Display tech to watch this year: Multitouch catches fire

From smartphones and tablets to desktops, cameras, cars and beyond

Touch-screen panels have been around for more than a decade, but it was the 2007 introduction of a multitouch screen in Apple's iPhone that galvanized the market. Now the business is going gangbusters -- as are the innovations that touch-screen manufacturers hope will build on Apple's success.

multitouch icon

Multitouch technology has exploded into a $6 billion business for display manufacturers this year, with more than 200 vendors vying for a piece of the action -- and it's expected to grow to more than $13 billion by 2016, according to market research firm DisplaySearch. "It's already a huge market, and growing fast," says analyst Jennifer Colegrove.

Multitouch now dominates in smartphones, and with the introduction of the iPad in 2010, multitouch helped launch the market for tablet computers. The technology is now moving into everything from larger desktop PC displays to the in-flight entertainment systems found in the seatbacks of commercial airliners -- and beyond.

Editor's note: This is the first of a four-part series on red-hot display technologies to watch in 2011. Check back next week for another sizzling display technology.

A touch, not a press

Before the iPhone, most touch screens used pressure-sensitive, resistive touch panels, which required that the user physically press down on the screen. Resistive screens could track the position of just one finger at a time.

Apple chose a competing technology, projected capacitance, which responds to a light touch and can also sense a finger as it enters the electronic field above the touch surface -- a technique called proximity sensing. The touch panel sits on top of the display media (most commonly a liquid crystal display). Capacitive touch-sensing technology requires a person's finger (or a specially designed capacitive stylus) to disturb the electrical field; unlike resistive designs, it doesn't work with an ordinary stylus or other inanimate objects.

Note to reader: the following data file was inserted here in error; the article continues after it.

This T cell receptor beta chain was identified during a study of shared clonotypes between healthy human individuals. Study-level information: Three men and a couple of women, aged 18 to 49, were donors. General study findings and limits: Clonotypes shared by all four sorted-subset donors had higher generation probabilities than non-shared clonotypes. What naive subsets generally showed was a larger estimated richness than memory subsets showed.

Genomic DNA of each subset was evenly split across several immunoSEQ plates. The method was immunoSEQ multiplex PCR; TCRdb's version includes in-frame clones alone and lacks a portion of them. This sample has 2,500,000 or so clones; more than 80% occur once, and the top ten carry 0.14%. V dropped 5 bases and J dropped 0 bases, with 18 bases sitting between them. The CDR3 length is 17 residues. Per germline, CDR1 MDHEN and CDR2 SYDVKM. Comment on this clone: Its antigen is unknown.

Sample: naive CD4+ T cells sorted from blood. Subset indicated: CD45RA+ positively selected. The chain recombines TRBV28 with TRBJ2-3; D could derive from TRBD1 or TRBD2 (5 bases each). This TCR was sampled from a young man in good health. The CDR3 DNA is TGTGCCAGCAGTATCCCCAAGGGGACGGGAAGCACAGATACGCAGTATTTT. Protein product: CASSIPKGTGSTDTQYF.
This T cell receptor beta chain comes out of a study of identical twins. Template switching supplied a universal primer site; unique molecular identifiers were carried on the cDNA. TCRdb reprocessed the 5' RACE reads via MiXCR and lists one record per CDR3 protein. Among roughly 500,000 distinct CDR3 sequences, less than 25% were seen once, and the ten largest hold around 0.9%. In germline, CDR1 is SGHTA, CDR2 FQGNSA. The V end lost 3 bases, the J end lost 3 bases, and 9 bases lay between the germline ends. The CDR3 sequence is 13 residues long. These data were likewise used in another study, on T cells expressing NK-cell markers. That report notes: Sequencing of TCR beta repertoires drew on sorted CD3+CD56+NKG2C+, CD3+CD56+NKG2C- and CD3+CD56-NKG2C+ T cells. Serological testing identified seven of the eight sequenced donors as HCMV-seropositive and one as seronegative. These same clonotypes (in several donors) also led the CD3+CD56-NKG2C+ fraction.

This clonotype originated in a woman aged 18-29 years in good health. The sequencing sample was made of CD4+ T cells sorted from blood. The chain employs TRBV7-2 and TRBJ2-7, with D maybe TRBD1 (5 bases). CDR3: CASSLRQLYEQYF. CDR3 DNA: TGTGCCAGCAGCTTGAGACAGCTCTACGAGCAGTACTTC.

Projected capacitive screens use a glass touch surface that offers a higher level of transparency than the plastic layer used in resistive technology, resulting in brighter colors. The glass touch surface is also more durable, and capacitive technology is more forgiving of surface scratches.

Apple's major innovation with the original iPhone was figuring out how to track the actions of two simultaneous touches, which enabled the development of the iPhone's now-familiar gestures: swipe, rotate and pinch/expand. "It's really how the software is used that makes touch screens usable," says Bruce Gaunt, a mechanical engineer at Product Development Technologies, a product development firm that designs and integrates touch-screen technologies for manufacturers of cell phones and laptops. "That's what Apple does really, really well."

More recently, Samsung has had success integrating multitouch technology into active-matrix organic light-emitting diode (AMOLED) screens in devices such as its Galaxy S smartphone. Branded Super AMOLED, the technology places touch sensors directly on the screen itself rather than requiring a separate layer, which makes for a thinner display.

"Samsung is a pioneer in implementing touch in active-matrix OLED displays, and more are going to follow," says Vinita Jakhanwal, an analyst at market research firm iSuppli.

Proliferation -- and limitations

This year the smartphone market will reach a crossover point, with more than 50% of units including multitouch displays on projected capacitive or OLED touch screens, says Jakhanwal. Tablet computers are another fast-growing market for multitouch, as demonstrated by the iPad's success, not to mention the slew of new tablets announced at this year's Consumer Electronics Show.

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